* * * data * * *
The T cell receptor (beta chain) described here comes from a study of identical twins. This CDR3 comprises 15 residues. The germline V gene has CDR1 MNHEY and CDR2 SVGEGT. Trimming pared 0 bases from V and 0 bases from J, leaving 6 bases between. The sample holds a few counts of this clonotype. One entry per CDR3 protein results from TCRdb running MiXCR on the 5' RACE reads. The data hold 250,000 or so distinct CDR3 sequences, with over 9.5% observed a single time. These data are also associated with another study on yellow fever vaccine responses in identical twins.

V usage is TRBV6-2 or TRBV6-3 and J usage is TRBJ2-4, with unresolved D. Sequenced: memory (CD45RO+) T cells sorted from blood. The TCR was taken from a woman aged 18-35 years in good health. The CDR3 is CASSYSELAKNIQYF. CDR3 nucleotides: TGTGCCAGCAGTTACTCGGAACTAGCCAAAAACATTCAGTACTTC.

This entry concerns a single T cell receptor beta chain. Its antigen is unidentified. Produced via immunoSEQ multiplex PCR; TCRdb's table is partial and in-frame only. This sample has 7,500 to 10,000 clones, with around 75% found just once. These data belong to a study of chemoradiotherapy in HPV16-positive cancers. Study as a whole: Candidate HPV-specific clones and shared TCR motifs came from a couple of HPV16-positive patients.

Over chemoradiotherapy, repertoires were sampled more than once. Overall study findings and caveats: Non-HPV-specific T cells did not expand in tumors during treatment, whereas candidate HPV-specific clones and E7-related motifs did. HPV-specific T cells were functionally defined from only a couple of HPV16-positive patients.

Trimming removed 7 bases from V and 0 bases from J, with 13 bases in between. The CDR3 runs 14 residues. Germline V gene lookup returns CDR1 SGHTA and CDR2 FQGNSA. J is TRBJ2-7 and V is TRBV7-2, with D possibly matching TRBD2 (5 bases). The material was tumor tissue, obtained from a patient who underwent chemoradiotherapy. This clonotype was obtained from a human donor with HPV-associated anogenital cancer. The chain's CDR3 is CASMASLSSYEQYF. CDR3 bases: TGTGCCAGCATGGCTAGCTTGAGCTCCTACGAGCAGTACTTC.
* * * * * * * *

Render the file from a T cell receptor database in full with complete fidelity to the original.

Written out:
The T cell receptor (beta chain) described here comes from a study of identical twins. This CDR3 comprises 15 residues. The germline V gene has CDR1 MNHEY and CDR2 SVGEGT. Trimming pared 0 bases from V and 0 bases from J, leaving 6 bases between. The sample holds a few counts of this clonotype. One entry per CDR3 protein results from TCRdb running MiXCR on the 5' RACE reads. The data hold 250,000 or so distinct CDR3 sequences, with over 9.5% observed a single time. These data are also associated with another study on yellow fever vaccine responses in identical twins.

V usage is TRBV6-2 or TRBV6-3 and J usage is TRBJ2-4, with unresolved D. Sequenced: memory (CD45RO+) T cells sorted from blood. The TCR was taken from a woman aged 18-35 years in good health. The CDR3 is CASSYSELAKNIQYF. CDR3 nucleotides: TGTGCCAGCAGTTACTCGGAACTAGCCAAAAACATTCAGTACTTC.

This entry concerns a single T cell receptor beta chain. Its antigen is unidentified. Produced via immunoSEQ multiplex PCR; TCRdb's table is partial and in-frame only. This sample has 7,500 to 10,000 clones, with around 75% found just once. These data belong to a study of chemoradiotherapy in HPV16-positive cancers. Study as a whole: Candidate HPV-specific clones and shared TCR motifs came from a couple of HPV16-positive patients.

Over chemoradiotherapy, repertoires were sampled more than once. Overall study findings and caveats: Non-HPV-specific T cells did not expand in tumors during treatment, whereas candidate HPV-specific clones and E7-related motifs did. HPV-specific T cells were functionally defined from only a couple of HPV16-positive patients.

Trimming removed 7 bases from V and 0 bases from J, with 13 bases in between. The CDR3 runs 14 residues. Germline V gene lookup returns CDR1 SGHTA and CDR2 FQGNSA. J is TRBJ2-7 and V is TRBV7-2, with D possibly matching TRBD2 (5 bases). The material was tumor tissue, obtained from a patient who underwent chemoradiotherapy. This clonotype was obtained from a human donor with HPV-associated anogenital cancer. The chain's CDR3 is CASMASLSSYEQYF. CDR3 bases: TGTGCCAGCATGGCTAGCTTGAGCTCCTACGAGCAGTACTTC.